Through this process, we were able to identify the ten most common elements present in intentional intervention programs aimed at increasing the persistence and retention of low-income (LI), first-generation (FG), and underrepresented students (UR). We aligned these elements to a traditional model created by Tinto (2012), as well as a current model that’s been experiencing positive outcomes for over 30 years at the University of Maryland Baltimore County (UMBC) (Ballen & Mason, 2017; Domingo, et al., 2019; Oseguera, et al., 2019).
Our study uncovered 13 components that were used consistently across many programs. These components included:
Financial Aid (ranging from stipends to full scholarships)
Academic Tutoring & Study Skills
Graduate School Preparation
Social Integration Experiences
Targeted Academic Intervention (specific coursework or assignments)
Transition and Summer Bridge Programs
Focus placed on increasing persistence-related character traits
Despite the commonalities amongst program elements, overwhelmingly our research found a lack of consistency across program design specifics, measurement methods, and success factors. The data did not support overwhelmingly clear conclusions about which programs components were the most effective in terms of their ability to increase persistence and retention amongst underrepresented students.
That said, throughout our research, one program emerged as a possible model worthy of duplication.
The Meyerhoff Scholars Program at UMBC includes over a dozen program components including financial support, mentoring, community service, and research. Participants of the Meyerhoff Scholars Program graduate with STEM degrees at twice the rate of non-participants and they are five times as likely to go on to a PhD program in STEM (Stolle-McAllister, et al., 2010). The Meyerhoff Scholars Program has been so successful over the past 30 years that it was cited as the implementation inspiration for programs in three of the articles returned in our search.
Our work culminated in the creation of a model that combined the underpinnings of Tinto’s work (2012), the successes of the Meyerhoff Scholars Program and its elements, and the findings from our 31 empirical articles. The intention of the Low-income, First-generation, Underrepresented Student Support Model (Figure 1) is to demonstrate how an institution might design a student intervention program that addresses all four of Tinto’s conditions through carefully targeted elements.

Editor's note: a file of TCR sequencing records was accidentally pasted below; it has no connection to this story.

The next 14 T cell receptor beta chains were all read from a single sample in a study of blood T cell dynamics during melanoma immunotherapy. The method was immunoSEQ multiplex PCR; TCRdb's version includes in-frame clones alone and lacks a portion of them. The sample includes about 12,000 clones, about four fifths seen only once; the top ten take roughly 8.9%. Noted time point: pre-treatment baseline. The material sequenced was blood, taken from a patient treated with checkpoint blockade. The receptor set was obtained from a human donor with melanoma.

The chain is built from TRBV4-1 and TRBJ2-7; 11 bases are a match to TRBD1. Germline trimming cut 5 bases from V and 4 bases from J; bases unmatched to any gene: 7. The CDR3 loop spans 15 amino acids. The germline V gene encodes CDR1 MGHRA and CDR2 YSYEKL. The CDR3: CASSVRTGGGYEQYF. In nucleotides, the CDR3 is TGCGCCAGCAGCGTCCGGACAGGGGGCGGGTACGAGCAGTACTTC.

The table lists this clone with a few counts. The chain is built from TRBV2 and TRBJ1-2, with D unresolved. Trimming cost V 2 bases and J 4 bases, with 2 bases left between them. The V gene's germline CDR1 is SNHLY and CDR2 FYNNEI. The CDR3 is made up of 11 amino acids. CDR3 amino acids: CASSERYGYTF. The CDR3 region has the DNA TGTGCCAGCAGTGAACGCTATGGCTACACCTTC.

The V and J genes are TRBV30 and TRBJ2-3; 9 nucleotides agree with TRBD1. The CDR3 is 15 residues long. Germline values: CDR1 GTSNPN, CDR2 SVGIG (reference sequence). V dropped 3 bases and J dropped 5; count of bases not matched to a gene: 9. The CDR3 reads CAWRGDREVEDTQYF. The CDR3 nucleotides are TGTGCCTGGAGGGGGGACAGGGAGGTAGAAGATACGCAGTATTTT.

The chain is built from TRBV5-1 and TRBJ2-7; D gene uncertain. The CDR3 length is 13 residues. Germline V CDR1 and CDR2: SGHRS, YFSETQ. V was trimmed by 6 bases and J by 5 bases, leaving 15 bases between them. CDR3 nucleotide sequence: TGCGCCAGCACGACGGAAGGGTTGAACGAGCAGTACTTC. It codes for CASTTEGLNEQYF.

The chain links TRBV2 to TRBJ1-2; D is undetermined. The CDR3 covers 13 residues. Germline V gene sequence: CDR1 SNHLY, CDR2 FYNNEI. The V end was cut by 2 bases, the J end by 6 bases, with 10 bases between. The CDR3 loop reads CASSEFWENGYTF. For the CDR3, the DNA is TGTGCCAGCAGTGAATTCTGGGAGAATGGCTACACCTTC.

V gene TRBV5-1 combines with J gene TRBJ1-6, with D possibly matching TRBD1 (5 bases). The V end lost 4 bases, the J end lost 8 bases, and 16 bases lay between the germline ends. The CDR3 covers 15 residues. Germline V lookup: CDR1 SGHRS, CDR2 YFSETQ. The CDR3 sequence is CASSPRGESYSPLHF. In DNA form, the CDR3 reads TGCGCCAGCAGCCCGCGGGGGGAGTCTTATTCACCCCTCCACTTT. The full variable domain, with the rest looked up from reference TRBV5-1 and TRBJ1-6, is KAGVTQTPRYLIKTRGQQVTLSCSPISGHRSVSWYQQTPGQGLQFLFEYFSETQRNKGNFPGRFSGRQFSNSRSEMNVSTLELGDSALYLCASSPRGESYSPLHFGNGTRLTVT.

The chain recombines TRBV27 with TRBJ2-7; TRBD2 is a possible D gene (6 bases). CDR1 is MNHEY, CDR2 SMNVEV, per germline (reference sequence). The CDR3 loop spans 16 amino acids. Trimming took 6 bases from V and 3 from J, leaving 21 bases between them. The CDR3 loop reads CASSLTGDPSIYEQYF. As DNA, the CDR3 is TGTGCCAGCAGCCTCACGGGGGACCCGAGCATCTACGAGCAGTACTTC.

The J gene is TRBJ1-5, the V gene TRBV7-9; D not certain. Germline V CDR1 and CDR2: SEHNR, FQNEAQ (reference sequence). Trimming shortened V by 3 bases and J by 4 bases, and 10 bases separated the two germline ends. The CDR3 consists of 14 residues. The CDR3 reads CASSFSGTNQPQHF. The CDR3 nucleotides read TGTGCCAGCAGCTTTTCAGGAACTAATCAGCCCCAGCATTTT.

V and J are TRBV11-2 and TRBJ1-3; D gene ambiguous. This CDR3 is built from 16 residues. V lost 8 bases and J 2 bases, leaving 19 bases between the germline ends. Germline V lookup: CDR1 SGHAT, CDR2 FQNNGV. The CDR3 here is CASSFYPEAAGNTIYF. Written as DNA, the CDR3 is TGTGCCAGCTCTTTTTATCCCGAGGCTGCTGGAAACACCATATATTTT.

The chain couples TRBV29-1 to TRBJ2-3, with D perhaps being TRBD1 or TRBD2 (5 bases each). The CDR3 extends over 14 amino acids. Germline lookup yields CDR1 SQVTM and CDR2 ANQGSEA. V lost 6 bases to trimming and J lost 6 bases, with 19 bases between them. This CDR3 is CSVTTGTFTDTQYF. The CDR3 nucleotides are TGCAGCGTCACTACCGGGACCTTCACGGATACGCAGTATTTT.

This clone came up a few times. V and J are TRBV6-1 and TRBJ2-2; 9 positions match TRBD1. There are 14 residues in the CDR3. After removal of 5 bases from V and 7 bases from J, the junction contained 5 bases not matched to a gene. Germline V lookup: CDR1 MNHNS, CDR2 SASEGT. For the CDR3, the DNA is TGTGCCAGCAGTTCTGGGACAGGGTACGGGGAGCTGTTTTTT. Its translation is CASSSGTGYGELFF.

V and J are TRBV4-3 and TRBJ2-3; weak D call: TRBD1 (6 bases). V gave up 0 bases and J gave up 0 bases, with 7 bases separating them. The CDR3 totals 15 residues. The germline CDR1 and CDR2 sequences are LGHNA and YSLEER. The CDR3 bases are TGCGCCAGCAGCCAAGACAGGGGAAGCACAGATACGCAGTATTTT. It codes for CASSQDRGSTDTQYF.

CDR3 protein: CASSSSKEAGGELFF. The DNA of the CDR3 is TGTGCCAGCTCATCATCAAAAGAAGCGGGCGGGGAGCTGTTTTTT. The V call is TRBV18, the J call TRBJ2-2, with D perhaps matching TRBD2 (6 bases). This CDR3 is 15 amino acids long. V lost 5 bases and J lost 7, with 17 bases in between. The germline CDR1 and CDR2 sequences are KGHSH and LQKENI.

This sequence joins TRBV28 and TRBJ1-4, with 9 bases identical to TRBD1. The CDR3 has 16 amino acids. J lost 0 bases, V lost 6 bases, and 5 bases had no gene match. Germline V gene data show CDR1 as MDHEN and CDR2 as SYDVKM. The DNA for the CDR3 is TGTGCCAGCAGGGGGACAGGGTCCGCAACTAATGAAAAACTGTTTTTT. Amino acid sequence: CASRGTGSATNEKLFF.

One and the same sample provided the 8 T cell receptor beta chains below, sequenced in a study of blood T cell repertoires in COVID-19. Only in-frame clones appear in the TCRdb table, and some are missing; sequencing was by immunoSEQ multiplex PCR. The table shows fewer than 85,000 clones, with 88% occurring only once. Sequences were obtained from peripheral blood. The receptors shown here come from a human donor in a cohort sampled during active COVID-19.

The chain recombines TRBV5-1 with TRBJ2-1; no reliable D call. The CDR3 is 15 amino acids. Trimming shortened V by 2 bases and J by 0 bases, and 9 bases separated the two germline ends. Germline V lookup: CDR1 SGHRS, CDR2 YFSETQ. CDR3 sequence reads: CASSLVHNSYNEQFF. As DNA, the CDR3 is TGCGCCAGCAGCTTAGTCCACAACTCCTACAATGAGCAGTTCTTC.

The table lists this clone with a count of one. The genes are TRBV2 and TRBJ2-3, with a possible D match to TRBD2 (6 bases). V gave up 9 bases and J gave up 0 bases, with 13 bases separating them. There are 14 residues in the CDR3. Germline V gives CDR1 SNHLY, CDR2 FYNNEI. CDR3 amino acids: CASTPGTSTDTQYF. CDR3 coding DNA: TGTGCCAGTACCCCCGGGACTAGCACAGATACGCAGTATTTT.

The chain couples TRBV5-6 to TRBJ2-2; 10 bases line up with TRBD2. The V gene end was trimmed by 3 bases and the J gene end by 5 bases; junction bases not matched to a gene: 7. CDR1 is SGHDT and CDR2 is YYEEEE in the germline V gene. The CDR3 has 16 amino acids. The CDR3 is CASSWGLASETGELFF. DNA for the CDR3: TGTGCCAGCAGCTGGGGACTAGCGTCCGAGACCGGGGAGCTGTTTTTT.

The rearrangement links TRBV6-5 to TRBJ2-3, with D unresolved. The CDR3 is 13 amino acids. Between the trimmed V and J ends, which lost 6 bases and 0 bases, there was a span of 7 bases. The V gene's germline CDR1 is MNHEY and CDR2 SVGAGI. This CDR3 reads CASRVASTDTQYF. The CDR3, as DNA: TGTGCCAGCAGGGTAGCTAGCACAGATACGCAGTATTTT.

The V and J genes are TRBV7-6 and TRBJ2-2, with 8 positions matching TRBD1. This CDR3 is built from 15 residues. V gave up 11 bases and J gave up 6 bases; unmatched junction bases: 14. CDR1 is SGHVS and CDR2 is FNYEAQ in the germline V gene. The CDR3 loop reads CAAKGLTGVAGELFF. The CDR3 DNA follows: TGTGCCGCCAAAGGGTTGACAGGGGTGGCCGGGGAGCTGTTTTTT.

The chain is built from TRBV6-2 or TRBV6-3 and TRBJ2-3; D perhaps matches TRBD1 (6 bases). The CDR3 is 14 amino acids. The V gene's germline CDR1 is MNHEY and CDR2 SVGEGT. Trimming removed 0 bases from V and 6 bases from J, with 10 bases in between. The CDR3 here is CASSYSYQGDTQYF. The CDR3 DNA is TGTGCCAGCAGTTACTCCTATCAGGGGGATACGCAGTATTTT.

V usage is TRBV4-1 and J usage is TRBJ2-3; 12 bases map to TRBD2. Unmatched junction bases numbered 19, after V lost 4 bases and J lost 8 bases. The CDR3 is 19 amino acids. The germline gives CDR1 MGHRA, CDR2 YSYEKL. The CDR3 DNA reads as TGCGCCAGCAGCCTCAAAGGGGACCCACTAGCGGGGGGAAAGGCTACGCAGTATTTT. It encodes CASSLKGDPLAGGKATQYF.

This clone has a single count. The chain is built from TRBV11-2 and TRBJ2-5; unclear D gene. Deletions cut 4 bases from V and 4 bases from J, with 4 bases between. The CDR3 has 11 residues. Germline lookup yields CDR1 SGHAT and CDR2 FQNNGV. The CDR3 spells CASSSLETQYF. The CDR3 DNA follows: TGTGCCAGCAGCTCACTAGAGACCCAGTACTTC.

Additional Project Components
LI, FG, UR student support model
The expectation is that 12 students per year will participate in the Stellar Engineering Students Graduate Program Scholarship (SENS-GPS) over the next five years, each receiving scholarships and additional support mechanisms as suggested by the multiple studies review. An essential component to this grant-funded program is ongoing research and data gathering to shape program details and determine program outcomes.
(Pearson, et al., 2020, Figure 1, p. 13)
One element of the data gathering will involve future graduate assistants of Dr. Giacumo conducting semi-structured interviews of SENS-GPS program participants. To support this specific research effort, we created an online course to prepare these graduate assistants to better perform semi-structured interviews. We used Cognitive Theory of Multimedia Learning Principles and Cognitive Load Theory (Clark, 2008) to ensure the most effective learning experience with the additional expectation that learners would be able to apply their knowledge by conducting interviews shortly after taking the eLearning.
The literature review is under consideration for publication in the Journal of Minorities and Women in Engineering and Science. In addition, the paper and corresponding ongoing project were just accepted for presentation at the 2021 American Society for Engineering Education annual conference. My hope is that this work contributes greatly to the professional community of practice, and that it can support the design and development of future intervention programs for FG, LI, and UR students in higher-education STEM programs.